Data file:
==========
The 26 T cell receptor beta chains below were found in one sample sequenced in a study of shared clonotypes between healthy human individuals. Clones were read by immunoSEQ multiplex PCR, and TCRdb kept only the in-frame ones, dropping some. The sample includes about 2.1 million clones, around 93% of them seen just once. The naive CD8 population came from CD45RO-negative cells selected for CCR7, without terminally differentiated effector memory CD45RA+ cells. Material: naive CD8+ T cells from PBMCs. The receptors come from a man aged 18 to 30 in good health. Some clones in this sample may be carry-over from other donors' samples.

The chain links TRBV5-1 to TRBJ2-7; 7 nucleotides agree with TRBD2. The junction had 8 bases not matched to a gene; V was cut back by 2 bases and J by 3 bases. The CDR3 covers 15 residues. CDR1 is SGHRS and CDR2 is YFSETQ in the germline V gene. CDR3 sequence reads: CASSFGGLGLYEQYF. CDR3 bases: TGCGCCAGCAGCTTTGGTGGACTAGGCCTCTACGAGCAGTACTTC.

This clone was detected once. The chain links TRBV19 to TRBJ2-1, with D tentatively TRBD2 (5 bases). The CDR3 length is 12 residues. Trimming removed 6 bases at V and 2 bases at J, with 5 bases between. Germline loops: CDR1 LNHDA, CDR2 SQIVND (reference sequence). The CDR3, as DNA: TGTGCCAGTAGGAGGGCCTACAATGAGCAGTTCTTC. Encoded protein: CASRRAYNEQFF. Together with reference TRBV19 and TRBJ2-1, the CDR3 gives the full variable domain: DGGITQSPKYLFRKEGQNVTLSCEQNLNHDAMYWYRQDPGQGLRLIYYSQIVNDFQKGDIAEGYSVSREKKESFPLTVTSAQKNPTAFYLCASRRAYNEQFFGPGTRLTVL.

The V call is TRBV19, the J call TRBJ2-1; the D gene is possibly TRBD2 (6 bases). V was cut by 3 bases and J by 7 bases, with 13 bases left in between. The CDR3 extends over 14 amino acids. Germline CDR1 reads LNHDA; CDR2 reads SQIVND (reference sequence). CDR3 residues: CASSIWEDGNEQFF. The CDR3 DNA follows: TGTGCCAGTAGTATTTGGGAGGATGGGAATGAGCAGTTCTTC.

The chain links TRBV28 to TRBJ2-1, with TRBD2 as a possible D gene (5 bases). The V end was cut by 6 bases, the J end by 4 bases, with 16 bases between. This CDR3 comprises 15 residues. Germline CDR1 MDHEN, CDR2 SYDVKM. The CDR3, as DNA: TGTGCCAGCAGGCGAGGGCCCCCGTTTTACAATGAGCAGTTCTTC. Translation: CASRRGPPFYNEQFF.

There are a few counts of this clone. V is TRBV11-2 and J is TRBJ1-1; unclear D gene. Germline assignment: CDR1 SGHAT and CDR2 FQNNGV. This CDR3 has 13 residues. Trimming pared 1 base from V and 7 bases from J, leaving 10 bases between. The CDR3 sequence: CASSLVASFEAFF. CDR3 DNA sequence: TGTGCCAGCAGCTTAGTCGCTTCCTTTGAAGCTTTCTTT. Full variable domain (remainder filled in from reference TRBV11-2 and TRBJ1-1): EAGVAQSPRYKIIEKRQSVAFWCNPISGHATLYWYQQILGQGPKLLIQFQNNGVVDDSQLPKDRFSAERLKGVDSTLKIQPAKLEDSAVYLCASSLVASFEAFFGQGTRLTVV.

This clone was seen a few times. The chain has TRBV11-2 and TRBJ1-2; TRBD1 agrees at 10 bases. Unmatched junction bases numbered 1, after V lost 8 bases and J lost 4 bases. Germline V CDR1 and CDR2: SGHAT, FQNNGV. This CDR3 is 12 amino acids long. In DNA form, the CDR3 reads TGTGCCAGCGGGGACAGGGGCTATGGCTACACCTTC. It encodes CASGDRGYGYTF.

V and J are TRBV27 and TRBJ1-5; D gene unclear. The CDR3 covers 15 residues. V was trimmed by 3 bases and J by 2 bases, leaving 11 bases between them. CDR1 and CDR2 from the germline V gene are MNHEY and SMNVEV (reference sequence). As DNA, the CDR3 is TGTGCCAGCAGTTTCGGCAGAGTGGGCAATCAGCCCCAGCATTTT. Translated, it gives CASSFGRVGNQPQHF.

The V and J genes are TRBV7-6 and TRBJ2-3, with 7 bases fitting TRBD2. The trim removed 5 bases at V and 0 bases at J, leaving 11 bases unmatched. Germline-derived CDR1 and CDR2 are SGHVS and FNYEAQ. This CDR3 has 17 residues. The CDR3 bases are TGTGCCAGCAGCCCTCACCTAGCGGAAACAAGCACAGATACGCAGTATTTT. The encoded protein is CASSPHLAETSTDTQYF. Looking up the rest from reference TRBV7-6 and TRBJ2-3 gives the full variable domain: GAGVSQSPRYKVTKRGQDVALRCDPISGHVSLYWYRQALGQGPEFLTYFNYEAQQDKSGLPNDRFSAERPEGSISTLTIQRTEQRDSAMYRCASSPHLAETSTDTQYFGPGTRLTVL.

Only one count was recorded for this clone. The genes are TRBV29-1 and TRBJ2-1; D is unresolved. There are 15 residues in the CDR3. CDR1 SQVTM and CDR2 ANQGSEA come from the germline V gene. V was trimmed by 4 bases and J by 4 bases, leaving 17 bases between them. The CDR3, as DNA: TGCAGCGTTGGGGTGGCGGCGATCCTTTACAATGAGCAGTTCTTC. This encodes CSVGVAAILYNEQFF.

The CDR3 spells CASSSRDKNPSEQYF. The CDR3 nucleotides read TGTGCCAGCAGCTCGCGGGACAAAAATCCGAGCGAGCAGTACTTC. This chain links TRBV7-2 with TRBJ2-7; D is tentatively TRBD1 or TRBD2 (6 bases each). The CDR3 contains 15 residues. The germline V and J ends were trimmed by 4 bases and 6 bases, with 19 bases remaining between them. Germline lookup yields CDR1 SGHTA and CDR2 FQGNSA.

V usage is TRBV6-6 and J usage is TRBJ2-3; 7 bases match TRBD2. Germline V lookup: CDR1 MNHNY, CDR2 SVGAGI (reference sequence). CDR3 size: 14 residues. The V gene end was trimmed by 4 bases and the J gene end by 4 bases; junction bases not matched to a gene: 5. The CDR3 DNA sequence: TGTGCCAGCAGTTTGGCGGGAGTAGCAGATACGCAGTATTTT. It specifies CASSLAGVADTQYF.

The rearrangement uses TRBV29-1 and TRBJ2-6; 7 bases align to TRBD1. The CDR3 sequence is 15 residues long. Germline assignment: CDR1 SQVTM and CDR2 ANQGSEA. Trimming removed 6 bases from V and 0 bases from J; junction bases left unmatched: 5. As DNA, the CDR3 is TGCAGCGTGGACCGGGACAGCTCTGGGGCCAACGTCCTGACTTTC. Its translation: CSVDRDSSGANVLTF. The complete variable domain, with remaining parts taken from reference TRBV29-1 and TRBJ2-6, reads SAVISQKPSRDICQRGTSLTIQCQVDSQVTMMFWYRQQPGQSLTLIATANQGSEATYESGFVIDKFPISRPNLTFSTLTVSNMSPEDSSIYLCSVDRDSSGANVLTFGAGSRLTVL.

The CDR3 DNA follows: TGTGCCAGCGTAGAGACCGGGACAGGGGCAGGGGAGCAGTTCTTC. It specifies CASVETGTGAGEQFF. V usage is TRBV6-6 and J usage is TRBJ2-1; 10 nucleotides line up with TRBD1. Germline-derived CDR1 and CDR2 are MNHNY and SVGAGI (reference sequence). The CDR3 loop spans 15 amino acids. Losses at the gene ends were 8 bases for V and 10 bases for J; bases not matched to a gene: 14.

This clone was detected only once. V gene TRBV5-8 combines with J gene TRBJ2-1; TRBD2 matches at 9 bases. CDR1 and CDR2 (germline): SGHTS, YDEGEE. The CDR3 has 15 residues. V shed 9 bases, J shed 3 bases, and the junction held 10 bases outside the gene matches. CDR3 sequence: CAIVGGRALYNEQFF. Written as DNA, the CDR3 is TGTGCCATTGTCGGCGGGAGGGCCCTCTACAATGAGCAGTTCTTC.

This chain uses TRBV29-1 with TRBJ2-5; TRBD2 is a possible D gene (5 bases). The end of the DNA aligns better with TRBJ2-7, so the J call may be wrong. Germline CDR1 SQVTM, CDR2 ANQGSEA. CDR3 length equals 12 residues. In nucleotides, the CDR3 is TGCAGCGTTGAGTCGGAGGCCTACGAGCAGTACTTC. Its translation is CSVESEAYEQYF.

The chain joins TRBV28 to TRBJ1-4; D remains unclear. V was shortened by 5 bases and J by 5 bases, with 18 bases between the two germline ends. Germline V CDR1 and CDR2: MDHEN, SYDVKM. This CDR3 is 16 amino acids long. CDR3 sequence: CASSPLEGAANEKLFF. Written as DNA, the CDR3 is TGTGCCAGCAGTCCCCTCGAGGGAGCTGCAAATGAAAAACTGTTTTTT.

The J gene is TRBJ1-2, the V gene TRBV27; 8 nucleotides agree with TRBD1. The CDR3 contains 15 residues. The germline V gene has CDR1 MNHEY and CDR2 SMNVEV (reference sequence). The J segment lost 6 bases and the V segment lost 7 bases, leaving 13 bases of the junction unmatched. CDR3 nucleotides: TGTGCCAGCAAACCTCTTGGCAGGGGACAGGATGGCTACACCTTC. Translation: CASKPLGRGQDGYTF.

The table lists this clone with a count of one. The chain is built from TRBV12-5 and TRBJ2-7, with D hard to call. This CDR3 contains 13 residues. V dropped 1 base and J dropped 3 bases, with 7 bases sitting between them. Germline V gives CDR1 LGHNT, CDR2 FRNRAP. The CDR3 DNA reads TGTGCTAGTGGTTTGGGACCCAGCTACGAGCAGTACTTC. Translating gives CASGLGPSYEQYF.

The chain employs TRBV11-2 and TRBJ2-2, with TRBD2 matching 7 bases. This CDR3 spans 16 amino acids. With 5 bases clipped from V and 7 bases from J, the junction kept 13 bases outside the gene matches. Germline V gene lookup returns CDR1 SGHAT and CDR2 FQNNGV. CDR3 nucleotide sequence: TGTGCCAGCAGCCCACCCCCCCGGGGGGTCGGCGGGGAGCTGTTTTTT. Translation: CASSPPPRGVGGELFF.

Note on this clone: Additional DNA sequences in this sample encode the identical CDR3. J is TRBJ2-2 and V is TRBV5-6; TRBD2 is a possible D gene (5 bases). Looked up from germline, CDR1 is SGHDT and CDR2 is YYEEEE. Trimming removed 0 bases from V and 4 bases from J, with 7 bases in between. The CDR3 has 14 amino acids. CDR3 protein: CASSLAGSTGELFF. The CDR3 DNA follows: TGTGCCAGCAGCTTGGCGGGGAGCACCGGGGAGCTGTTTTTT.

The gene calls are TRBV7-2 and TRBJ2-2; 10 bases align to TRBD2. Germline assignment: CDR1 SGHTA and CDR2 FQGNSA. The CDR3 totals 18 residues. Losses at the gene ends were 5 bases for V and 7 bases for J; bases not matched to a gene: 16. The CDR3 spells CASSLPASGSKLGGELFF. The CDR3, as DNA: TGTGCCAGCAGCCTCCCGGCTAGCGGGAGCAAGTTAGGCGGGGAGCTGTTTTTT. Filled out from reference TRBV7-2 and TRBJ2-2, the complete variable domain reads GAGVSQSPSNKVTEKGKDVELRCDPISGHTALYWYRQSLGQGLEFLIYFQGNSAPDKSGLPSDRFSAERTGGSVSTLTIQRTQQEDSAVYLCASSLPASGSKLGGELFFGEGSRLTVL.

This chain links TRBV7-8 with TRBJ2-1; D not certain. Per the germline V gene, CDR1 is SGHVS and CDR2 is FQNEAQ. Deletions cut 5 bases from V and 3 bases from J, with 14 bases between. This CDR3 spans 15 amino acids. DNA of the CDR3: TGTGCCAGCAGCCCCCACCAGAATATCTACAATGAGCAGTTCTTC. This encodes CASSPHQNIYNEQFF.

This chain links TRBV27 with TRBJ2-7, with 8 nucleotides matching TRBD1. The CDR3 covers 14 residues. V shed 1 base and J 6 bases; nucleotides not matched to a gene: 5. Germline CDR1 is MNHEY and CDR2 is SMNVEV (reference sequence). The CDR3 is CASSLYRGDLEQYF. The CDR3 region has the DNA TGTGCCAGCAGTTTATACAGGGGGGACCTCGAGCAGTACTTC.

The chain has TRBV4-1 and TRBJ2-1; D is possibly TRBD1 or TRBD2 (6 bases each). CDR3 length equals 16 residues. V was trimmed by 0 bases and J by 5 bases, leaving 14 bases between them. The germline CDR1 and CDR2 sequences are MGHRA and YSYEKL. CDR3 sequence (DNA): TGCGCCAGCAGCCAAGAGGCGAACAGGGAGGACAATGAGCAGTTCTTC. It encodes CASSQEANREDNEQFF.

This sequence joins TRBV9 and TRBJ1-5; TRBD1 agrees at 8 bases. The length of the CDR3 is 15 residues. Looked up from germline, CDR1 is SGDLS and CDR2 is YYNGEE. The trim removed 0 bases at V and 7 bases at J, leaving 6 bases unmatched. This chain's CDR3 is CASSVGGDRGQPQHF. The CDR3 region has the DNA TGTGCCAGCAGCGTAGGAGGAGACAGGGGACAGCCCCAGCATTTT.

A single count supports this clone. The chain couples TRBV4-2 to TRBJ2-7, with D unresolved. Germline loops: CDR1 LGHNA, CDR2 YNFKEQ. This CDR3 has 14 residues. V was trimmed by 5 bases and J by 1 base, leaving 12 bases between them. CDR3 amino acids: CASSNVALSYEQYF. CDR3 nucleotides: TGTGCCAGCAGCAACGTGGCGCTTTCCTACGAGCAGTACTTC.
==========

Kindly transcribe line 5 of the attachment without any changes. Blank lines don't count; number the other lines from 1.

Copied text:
The chain links TRBV28 to TRBJ2-1, with TRBD2 as a possible D gene (5 bases). The V end was cut by 6 bases, the J end by 4 bases, with 16 bases between. This CDR3 comprises 15 residues. Germline CDR1 MDHEN, CDR2 SYDVKM. The CDR3, as DNA: TGTGCCAGCAGGCGAGGGCCCCCGTTTTACAATGAGCAGTTCTTC. Translation: CASRRGPPFYNEQFF.